St. Patrick’s Day. A time when gallons of Guinness are drunk, big hats are worn and four-leaf clovers adorn the houses and costumes of people around the globe.
But why do we celebrate it?
Many of us in England partake in St. Patrick’s Day traditions, blissfully unaware why the Irish National Holiday holds so much significance to those who hail from the other side of the Irish Sea.
We explored the origins of this remarkable day, and discovered some rather unusual traditions…
Honouring Saint Patrick
St. Patrick’s Day, also known as the Feast of Saint Patrick, honours the traditional death date of Saint Patrick, who was the foremost patron saint of Ireland.
It also serves as a commemoration of the arrival Christianity into Ireland, and this is observed by attending Mass or service on the day.
This holiday is best known for the copious amounts of Guinness that are drank, but there are more celebrations that just that.
People may attend parades or a ceili, which is a traditional Irish gathering featuring Gaelic folk music and dancing.
The date is also honoured by wearing the colour green and donning shamrocks about your person.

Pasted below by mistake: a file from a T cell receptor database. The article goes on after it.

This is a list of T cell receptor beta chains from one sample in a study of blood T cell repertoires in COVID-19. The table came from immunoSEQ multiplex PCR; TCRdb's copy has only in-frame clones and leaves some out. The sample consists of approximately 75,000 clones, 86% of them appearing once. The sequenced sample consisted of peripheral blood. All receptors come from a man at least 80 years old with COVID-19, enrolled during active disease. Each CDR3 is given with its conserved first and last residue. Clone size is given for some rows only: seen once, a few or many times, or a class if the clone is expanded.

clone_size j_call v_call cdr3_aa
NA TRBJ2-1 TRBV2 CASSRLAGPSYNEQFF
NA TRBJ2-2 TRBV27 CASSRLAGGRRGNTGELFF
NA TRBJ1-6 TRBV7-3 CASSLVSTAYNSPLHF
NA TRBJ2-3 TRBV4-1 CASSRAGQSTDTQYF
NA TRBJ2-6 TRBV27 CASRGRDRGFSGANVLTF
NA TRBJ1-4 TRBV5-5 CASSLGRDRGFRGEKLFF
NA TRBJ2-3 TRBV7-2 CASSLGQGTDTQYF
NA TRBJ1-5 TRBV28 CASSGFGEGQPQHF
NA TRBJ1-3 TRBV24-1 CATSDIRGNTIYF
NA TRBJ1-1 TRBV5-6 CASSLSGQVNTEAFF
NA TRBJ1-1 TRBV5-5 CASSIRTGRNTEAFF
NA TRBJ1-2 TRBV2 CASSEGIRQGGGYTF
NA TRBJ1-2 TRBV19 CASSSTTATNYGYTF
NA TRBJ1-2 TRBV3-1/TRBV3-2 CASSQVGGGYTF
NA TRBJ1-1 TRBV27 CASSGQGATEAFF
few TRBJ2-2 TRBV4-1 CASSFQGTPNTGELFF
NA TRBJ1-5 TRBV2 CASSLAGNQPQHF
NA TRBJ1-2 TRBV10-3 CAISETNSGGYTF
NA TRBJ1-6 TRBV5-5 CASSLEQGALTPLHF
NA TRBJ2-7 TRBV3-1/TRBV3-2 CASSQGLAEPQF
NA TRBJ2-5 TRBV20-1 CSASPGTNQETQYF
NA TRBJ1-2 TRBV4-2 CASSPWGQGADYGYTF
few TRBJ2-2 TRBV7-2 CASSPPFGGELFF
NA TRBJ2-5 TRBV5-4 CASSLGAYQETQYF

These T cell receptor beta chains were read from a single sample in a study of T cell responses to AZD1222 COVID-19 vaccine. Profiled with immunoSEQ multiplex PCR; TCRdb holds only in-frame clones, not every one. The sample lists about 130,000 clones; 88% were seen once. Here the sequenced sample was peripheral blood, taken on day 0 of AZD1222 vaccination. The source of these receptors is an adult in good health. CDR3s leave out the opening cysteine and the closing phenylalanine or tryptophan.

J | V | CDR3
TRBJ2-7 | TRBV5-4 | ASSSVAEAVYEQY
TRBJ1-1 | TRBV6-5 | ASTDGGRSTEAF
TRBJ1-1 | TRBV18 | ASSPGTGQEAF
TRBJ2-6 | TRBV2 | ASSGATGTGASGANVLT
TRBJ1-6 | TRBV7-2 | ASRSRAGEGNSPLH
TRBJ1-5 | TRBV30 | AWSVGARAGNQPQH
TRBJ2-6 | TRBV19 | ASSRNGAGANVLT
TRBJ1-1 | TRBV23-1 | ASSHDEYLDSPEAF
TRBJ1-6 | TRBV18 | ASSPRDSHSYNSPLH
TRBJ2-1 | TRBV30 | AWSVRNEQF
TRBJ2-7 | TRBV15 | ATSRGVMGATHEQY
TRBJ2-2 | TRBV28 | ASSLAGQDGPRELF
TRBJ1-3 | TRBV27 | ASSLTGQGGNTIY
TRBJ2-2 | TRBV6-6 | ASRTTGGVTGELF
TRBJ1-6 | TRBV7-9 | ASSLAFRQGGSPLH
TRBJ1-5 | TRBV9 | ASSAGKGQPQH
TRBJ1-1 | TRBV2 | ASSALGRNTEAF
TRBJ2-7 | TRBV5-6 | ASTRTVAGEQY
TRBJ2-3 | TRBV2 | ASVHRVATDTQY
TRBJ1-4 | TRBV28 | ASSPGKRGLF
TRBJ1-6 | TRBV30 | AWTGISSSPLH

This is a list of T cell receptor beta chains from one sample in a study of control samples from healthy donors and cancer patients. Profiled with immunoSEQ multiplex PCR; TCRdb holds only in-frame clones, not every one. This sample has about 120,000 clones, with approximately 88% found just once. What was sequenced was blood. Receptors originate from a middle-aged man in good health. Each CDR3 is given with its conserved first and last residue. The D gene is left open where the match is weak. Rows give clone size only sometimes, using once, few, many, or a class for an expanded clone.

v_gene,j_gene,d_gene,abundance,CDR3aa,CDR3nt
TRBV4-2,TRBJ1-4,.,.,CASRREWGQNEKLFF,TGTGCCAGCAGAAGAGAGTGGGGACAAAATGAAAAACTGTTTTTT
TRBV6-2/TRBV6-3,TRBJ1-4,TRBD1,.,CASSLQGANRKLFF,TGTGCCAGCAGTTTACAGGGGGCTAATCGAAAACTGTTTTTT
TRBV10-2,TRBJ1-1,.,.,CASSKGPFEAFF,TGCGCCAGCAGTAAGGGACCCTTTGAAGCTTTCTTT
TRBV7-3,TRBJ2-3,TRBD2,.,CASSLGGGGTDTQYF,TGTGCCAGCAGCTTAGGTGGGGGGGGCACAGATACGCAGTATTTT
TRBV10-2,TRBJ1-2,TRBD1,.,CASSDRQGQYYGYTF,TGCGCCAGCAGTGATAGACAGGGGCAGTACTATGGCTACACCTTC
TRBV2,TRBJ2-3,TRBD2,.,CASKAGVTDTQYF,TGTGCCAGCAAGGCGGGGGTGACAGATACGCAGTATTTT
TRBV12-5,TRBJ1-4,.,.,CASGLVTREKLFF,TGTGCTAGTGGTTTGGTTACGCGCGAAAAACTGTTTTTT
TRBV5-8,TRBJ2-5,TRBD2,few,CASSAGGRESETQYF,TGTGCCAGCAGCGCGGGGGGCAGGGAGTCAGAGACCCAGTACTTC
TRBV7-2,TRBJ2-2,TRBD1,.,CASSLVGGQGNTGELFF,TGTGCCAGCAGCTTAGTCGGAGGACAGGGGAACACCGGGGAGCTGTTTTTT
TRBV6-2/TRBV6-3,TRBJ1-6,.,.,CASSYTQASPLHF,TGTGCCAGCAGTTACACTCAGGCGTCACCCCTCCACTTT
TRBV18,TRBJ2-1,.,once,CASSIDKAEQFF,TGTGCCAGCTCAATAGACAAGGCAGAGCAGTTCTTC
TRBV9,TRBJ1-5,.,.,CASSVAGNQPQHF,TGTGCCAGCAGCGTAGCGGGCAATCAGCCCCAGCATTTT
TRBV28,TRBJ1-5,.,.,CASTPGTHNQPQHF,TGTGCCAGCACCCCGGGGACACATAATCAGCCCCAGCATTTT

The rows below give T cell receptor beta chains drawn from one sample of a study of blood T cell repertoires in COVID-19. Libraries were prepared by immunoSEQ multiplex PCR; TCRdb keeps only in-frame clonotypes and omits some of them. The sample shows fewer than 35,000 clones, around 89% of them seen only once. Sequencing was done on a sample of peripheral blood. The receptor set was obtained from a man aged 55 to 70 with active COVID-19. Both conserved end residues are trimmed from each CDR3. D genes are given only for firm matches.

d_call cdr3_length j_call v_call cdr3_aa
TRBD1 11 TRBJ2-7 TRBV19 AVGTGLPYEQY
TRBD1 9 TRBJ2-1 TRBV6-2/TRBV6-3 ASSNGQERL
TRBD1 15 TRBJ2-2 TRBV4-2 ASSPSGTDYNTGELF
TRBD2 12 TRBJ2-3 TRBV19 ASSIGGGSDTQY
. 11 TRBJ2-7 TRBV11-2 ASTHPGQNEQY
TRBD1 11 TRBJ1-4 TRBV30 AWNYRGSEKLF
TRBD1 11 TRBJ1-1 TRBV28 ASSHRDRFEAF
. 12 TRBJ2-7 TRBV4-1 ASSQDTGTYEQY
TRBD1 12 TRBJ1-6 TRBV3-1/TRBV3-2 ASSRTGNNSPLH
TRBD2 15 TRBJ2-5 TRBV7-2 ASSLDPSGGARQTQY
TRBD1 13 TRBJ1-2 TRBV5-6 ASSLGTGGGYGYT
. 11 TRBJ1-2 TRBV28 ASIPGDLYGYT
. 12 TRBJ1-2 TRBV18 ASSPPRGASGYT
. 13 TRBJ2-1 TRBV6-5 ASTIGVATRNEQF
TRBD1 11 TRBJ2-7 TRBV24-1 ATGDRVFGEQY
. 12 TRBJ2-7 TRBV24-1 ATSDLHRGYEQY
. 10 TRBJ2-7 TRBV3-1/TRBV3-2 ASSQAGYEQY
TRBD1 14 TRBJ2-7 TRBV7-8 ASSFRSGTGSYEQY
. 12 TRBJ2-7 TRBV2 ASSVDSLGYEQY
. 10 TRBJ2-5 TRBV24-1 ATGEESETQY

In addition to Guinness, Irish whiskey is also a popular choice of beverage for those partaking in the celebration.
The Chicago River is annually dyed green in to celebrate the event, although recently this has been met with some scrutiny due to environmental concerns.
And the dyeing doesn’t stop there. Scottish brewery Edinburgh’s Vault City this year launched a sweet “Apple Soor” beer to commemorate St. Patrick’s Day, championing the taste of the Apple Sourz-inspired beverage.
In O’Neill, Nebraska, there is a giant shamrock permanently painted in the middle of the road, and the massive clover plays host to traditional celebrations on the week of the holiday.
St. Patrick’s Day festivities vary across the world, with some traditions, such as drinking Guinness or dressing green being commonplace regardless of where you are.
People don’t have to drink to be able to celebrate this holiday, and there are plenty of exciting activities to adopt instead.
Of course, the majority will adopt the usual drinking Guinness and green clothing traditions, but there is something for everyone to feel a part of it.